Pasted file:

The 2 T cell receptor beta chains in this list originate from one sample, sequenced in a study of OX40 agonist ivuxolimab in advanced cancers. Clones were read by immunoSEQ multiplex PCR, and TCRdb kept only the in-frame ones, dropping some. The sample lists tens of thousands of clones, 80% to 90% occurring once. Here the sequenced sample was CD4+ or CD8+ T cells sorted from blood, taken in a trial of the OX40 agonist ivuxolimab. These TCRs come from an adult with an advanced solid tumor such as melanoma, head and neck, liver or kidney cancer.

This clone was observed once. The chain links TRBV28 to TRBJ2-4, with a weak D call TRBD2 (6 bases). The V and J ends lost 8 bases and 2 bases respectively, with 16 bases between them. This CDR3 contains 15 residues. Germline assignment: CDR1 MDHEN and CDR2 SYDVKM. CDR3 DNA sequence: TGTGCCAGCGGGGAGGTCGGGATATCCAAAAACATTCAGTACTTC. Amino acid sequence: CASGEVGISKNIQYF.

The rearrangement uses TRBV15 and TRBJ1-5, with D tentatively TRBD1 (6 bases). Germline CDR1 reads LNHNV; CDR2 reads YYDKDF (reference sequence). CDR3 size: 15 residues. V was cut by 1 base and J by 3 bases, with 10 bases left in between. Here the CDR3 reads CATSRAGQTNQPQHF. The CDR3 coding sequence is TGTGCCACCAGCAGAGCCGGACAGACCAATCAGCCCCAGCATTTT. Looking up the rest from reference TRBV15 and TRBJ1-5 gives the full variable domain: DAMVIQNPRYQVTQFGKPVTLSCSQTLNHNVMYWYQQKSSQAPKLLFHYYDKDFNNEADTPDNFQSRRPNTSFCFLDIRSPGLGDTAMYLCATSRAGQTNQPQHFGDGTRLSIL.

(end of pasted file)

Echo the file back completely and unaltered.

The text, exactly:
The 2 T cell receptor beta chains in this list originate from one sample, sequenced in a study of OX40 agonist ivuxolimab in advanced cancers. Clones were read by immunoSEQ multiplex PCR, and TCRdb kept only the in-frame ones, dropping some. The sample lists tens of thousands of clones, 80% to 90% occurring once. Here the sequenced sample was CD4+ or CD8+ T cells sorted from blood, taken in a trial of the OX40 agonist ivuxolimab. These TCRs come from an adult with an advanced solid tumor such as melanoma, head and neck, liver or kidney cancer.

This clone was observed once. The chain links TRBV28 to TRBJ2-4, with a weak D call TRBD2 (6 bases). The V and J ends lost 8 bases and 2 bases respectively, with 16 bases between them. This CDR3 contains 15 residues. Germline assignment: CDR1 MDHEN and CDR2 SYDVKM. CDR3 DNA sequence: TGTGCCAGCGGGGAGGTCGGGATATCCAAAAACATTCAGTACTTC. Amino acid sequence: CASGEVGISKNIQYF.

The rearrangement uses TRBV15 and TRBJ1-5, with D tentatively TRBD1 (6 bases). Germline CDR1 reads LNHNV; CDR2 reads YYDKDF (reference sequence). CDR3 size: 15 residues. V was cut by 1 base and J by 3 bases, with 10 bases left in between. Here the CDR3 reads CATSRAGQTNQPQHF. The CDR3 coding sequence is TGTGCCACCAGCAGAGCCGGACAGACCAATCAGCCCCAGCATTTT. Looking up the rest from reference TRBV15 and TRBJ1-5 gives the full variable domain: DAMVIQNPRYQVTQFGKPVTLSCSQTLNHNVMYWYQQKSSQAPKLLFHYYDKDFNNEADTPDNFQSRRPNTSFCFLDIRSPGLGDTAMYLCATSRAGQTNQPQHFGDGTRLSIL.